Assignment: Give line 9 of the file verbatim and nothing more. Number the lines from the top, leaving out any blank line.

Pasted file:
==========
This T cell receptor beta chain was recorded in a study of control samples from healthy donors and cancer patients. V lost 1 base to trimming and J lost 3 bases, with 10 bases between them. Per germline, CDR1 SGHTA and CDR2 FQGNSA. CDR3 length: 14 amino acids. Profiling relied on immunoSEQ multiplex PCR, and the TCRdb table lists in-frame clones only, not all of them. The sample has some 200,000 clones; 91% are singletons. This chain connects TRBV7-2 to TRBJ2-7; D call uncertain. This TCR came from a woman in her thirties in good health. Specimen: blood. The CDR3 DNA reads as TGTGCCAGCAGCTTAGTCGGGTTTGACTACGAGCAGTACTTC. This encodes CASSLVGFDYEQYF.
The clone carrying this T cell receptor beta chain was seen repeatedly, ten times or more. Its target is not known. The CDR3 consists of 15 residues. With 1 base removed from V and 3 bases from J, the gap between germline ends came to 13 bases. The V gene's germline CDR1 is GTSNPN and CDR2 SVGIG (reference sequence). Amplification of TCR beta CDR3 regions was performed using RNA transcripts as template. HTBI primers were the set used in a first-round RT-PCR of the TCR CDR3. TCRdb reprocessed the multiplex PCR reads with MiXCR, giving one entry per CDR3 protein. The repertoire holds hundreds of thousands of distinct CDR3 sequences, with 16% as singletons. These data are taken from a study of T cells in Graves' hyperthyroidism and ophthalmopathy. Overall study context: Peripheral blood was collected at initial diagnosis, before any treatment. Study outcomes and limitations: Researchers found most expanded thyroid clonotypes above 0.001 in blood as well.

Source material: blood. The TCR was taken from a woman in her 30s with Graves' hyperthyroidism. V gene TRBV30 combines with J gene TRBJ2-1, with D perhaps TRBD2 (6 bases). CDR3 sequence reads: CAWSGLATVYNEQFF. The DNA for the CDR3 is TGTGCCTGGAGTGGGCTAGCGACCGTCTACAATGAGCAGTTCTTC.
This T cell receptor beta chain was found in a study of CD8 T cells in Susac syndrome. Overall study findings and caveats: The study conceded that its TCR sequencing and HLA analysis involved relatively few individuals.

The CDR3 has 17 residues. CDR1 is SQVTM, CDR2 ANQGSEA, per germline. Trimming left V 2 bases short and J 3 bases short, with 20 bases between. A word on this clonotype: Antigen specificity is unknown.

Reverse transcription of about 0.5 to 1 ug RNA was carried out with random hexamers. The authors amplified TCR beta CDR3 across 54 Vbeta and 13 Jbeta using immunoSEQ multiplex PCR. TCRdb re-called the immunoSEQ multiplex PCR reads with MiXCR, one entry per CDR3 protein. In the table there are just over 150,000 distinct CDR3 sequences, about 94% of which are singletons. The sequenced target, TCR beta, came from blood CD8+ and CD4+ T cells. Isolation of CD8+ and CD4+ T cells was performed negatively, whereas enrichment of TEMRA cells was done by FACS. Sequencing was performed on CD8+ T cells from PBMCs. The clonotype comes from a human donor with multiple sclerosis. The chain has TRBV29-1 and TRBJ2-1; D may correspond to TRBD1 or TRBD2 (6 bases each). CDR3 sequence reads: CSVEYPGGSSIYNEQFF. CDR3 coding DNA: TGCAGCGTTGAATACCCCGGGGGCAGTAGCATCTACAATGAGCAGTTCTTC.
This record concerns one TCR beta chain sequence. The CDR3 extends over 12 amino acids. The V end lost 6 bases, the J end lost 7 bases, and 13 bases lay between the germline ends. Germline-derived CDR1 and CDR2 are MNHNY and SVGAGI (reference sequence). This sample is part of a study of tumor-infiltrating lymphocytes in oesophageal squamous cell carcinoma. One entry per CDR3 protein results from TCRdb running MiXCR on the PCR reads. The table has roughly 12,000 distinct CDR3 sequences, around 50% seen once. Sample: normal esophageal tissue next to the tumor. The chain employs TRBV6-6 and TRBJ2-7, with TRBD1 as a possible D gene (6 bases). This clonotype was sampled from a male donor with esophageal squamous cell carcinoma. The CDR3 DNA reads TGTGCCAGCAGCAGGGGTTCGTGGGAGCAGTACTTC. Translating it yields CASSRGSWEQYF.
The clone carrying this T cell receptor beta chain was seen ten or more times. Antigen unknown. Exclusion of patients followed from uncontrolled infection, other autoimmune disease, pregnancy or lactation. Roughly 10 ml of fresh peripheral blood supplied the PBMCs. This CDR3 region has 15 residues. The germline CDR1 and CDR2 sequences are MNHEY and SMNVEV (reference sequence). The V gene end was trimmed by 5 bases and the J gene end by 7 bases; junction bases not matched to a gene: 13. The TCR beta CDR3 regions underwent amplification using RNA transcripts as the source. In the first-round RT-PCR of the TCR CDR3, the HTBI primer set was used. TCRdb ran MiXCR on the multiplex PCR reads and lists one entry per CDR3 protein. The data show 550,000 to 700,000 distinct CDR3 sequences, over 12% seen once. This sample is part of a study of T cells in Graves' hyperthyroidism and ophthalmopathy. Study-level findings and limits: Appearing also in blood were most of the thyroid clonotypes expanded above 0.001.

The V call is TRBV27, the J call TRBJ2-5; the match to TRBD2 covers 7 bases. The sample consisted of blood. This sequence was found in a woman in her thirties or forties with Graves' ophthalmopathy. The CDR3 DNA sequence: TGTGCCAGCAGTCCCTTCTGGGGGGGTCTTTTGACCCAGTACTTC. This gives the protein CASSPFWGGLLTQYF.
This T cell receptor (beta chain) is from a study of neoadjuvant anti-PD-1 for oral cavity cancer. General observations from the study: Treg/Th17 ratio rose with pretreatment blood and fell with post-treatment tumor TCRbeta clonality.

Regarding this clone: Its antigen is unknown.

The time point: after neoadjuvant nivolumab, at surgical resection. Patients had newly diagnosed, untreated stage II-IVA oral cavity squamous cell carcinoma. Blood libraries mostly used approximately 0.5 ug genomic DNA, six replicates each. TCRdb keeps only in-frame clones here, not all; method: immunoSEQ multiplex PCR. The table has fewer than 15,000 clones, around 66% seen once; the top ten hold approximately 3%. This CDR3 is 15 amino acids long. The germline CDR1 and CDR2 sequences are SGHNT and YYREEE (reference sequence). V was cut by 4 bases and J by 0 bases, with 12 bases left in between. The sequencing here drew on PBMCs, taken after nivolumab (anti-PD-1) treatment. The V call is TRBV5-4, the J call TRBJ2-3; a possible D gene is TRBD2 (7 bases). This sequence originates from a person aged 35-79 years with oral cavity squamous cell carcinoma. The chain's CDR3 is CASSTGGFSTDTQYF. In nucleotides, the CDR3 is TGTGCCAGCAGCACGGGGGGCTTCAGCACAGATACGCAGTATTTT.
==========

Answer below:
The V call is TRBV27, the J call TRBJ2-5; the match to TRBD2 covers 7 bases. The sample consisted of blood. This sequence was found in a woman in her thirties or forties with Graves' ophthalmopathy. The CDR3 DNA sequence: TGTGCCAGCAGTCCCTTCTGGGGGGGTCTTTTGACCCAGTACTTC. This gives the protein CASSPFWGGLLTQYF.